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Teamwork is key to producing higher-yielding soybean

When Matt Miles received the Soybean Farmer of the Year Award at this year's National Conservation Systems Conference in Baton Rouge, La., he said a number of people deserved the award as much as he did.

Later, Miles told farmers attending his presentation it really does take a team to grow 100-bushel yields. He said weather played a major role in his success in 2013 and 2014, and he gave credit where credit was due. But Miles said he believes farmers can grow good yields of 70 bushels to 75 bushels per acre even when the weather isn’t as favorable.

"How do you put all this together? How do you make this flow," asked Miles. "First thing you have to realize is God's in control, he's in control of the weather, and weather equals yield. So no matter what you do out there your No. 1 concern is going to be the weather, and what happens there."

The last two years, growers in Arkansas have had "perfect, Midwest weather," he said. "You know there's going to be some 90- to 100-degree nighttime temperatures coming. 

"We've gotten these beans up into the 90-plus-bushel range on the good soils," he said. "With bad weather we still should make 70 to 75 bushels. That's a great yield even on these highly productive soils. There's still a lot of hope on that.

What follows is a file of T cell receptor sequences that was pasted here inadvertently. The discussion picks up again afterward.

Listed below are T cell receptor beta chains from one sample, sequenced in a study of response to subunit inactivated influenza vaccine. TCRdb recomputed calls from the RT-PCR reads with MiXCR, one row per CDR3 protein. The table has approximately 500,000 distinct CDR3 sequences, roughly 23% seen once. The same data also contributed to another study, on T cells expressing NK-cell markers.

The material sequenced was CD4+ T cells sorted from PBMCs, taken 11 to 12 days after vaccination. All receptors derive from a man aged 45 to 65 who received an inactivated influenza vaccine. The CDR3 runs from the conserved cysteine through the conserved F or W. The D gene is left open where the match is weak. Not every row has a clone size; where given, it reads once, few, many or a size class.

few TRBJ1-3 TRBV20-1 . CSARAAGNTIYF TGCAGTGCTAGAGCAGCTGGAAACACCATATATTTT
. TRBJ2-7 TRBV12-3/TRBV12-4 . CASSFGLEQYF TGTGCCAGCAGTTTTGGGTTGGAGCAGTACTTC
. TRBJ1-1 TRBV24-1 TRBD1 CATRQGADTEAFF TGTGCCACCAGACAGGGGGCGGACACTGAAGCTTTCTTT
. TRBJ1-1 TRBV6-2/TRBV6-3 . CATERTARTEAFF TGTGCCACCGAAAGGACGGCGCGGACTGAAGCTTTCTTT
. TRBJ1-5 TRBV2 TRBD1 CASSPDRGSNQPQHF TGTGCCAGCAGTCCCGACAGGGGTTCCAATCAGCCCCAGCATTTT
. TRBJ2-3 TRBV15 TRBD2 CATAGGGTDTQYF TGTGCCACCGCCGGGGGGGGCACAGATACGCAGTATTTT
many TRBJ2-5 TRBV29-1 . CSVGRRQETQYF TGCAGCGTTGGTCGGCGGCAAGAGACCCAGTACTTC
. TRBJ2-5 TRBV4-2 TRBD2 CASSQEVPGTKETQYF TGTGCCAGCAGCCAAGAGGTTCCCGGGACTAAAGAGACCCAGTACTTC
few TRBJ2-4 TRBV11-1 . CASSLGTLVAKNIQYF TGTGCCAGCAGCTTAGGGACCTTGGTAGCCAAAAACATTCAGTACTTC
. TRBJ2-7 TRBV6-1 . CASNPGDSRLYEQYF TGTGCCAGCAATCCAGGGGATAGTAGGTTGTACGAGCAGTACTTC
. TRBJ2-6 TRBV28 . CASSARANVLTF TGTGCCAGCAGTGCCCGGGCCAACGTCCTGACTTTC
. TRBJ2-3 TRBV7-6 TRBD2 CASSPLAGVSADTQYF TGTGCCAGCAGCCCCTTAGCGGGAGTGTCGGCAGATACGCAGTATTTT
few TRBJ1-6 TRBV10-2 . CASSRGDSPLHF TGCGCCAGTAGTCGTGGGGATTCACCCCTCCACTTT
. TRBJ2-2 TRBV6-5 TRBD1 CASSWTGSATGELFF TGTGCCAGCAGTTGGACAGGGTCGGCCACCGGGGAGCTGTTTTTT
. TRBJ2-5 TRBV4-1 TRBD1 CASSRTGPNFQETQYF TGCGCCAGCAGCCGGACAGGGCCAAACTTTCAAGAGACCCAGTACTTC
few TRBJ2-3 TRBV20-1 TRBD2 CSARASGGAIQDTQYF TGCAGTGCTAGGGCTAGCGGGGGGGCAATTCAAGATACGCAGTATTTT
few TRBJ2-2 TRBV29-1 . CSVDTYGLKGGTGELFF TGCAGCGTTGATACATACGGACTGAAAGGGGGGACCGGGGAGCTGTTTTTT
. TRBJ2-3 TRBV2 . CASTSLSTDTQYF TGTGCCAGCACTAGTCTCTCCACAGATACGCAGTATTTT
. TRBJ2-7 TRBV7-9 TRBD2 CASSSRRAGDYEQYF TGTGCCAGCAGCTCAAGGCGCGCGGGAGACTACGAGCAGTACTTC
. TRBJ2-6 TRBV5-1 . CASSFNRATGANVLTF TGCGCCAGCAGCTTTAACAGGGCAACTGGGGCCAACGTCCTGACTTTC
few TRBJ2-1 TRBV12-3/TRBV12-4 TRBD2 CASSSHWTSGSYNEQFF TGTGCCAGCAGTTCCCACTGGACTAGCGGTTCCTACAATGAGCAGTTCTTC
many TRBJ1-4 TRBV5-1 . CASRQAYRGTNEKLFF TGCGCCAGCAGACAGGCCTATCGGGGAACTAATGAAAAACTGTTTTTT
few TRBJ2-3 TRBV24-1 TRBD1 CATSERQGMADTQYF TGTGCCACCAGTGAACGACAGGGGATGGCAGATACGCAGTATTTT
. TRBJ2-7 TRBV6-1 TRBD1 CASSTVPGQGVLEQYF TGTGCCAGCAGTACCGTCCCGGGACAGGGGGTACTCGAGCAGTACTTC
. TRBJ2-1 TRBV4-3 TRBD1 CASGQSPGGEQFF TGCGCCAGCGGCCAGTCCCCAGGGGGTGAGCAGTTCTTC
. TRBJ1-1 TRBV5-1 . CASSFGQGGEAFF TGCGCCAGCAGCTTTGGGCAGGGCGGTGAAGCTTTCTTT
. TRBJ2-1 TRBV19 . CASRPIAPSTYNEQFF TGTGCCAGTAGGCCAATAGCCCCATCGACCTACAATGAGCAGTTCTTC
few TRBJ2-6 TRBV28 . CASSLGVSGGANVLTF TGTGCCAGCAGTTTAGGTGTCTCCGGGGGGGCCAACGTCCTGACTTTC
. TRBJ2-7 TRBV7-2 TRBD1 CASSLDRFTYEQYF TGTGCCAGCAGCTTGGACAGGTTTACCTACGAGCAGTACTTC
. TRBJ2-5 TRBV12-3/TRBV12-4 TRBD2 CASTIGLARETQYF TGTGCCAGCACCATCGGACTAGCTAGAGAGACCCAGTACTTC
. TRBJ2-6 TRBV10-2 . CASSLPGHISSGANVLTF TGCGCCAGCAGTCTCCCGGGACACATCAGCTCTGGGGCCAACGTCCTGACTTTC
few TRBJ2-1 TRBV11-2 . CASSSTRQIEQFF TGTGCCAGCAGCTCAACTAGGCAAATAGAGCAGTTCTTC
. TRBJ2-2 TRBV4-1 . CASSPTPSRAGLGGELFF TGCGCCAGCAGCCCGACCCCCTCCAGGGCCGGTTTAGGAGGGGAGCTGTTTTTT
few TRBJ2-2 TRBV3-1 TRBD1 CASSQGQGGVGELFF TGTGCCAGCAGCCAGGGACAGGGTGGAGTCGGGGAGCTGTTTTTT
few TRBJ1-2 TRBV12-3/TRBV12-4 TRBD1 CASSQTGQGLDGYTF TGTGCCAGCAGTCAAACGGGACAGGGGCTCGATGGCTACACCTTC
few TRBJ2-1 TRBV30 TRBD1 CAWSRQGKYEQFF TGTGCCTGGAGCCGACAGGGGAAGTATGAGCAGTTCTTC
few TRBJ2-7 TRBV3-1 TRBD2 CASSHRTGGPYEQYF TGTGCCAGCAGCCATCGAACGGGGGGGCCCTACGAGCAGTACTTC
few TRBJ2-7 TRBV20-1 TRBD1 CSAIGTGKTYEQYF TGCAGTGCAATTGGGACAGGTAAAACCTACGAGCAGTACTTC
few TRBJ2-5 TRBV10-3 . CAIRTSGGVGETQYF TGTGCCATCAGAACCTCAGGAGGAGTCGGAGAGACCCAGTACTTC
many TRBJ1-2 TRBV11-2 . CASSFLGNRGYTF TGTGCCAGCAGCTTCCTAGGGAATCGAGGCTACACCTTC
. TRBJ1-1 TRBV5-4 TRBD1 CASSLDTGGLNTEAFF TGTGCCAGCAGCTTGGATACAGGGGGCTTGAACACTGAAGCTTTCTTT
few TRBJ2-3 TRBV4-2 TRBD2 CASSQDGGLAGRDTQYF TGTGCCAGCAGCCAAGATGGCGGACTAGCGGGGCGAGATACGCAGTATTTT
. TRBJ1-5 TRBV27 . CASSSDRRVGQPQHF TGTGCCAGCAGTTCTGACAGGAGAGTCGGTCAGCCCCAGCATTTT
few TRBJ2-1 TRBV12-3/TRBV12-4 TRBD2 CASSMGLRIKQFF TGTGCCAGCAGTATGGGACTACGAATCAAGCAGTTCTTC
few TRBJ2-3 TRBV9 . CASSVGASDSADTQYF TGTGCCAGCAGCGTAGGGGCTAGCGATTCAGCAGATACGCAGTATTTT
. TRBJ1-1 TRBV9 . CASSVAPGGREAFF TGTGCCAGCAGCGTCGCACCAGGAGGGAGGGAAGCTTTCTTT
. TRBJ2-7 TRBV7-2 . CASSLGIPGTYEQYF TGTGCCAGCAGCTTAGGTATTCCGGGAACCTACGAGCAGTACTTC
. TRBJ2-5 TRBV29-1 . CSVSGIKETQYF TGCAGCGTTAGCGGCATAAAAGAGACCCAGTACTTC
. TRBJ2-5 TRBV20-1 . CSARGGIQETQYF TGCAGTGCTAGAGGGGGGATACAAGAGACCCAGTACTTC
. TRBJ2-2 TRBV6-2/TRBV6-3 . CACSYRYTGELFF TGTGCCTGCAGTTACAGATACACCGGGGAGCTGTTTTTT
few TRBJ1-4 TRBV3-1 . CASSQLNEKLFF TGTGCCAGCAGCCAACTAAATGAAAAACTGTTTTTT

"My biggest thing is team work," he noted. "Like I said when I accepted that award that award should have gone to a whole lot of different people besides just me. You just need to develop a team of people that you trust. The people who work for you every days -- forward thinkers like Rob (Dedman), chemical company representatives, people that take care of your marketing, university guys, all of those make a difference."

Miles says he is convinced solid relationships will make the difference in yields. "A lot of farmers are closed door -- they don't want anybody knowing their operation. We pretty much open our doors to people we trust."

For a look at another Arkansas high-yield soybean producer, visit


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